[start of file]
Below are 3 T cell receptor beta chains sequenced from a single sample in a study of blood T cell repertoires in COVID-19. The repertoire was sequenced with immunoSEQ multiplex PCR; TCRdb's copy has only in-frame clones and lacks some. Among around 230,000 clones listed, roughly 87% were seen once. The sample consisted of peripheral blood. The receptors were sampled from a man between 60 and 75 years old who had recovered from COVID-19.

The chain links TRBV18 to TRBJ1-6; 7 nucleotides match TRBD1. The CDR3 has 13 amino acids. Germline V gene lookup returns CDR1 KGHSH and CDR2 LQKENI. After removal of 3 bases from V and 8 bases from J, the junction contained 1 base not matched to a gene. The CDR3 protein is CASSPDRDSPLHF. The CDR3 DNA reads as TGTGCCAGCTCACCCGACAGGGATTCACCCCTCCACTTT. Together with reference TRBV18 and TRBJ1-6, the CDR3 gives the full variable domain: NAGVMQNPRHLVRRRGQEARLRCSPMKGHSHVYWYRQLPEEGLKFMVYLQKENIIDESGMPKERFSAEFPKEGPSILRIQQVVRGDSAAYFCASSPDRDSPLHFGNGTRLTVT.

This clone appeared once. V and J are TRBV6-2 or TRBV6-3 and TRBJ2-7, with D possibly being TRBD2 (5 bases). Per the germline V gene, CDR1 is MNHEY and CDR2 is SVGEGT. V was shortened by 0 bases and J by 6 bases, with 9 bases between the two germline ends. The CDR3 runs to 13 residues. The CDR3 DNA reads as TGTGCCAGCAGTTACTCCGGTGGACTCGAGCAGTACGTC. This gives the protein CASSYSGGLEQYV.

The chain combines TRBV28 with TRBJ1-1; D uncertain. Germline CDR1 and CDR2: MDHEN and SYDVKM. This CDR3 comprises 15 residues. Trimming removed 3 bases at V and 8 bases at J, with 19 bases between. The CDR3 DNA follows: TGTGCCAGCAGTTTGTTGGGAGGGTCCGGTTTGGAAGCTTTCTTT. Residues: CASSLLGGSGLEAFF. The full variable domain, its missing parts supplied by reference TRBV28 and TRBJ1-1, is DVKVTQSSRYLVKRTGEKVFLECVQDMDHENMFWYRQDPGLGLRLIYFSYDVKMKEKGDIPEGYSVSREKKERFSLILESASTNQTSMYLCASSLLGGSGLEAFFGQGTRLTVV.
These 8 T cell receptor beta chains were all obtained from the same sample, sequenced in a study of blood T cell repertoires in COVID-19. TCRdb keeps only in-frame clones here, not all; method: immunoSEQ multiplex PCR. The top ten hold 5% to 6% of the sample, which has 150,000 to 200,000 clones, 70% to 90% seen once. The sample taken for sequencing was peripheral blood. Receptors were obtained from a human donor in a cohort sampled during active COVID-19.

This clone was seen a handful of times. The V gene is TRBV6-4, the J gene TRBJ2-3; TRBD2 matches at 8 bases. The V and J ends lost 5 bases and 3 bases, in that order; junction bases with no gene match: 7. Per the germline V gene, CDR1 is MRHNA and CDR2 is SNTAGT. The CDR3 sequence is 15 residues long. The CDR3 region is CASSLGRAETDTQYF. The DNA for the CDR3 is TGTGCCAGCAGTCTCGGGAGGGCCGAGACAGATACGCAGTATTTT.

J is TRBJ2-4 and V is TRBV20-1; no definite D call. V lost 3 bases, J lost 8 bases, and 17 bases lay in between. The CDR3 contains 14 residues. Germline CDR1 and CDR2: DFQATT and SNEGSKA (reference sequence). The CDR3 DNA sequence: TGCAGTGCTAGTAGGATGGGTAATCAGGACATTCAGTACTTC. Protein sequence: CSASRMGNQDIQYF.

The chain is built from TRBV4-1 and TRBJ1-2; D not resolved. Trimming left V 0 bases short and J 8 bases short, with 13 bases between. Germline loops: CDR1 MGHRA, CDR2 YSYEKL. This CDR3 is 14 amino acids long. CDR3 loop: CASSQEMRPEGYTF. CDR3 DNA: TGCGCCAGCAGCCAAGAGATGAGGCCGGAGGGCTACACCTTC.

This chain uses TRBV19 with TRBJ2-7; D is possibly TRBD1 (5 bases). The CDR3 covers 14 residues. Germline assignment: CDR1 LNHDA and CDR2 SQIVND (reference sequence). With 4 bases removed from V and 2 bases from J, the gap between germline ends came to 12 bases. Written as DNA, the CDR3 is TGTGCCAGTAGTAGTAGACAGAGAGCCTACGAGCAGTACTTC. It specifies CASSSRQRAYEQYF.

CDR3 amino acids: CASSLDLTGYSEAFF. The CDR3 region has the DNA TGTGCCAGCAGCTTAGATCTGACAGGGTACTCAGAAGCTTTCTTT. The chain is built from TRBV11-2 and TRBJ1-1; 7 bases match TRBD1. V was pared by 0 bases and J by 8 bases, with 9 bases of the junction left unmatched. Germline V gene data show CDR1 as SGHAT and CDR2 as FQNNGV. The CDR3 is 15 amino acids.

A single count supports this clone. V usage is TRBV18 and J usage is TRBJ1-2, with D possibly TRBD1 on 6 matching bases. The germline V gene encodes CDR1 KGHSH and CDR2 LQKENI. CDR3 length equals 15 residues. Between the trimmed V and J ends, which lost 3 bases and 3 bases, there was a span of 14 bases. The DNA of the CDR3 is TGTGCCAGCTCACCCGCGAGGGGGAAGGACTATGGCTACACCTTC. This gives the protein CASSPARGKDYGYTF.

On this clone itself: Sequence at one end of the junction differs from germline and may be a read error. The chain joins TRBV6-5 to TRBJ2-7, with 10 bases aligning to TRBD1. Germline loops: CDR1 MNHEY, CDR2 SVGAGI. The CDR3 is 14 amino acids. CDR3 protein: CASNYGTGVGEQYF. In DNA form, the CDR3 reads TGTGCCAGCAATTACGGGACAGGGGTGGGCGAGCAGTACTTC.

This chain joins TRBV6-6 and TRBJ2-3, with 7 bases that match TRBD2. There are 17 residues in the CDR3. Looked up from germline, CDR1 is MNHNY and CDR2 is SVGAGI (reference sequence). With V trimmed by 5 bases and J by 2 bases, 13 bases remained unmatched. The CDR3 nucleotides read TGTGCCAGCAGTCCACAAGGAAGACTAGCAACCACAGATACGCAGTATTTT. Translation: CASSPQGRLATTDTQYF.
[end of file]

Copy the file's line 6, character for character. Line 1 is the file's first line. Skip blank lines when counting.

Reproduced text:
This clone was seen a handful of times. The V gene is TRBV6-4, the J gene TRBJ2-3; TRBD2 matches at 8 bases. The V and J ends lost 5 bases and 3 bases, in that order; junction bases with no gene match: 7. Per the germline V gene, CDR1 is MRHNA and CDR2 is SNTAGT. The CDR3 sequence is 15 residues long. The CDR3 region is CASSLGRAETDTQYF. The DNA for the CDR3 is TGTGCCAGCAGTCTCGGGAGGGCCGAGACAGATACGCAGTATTTT.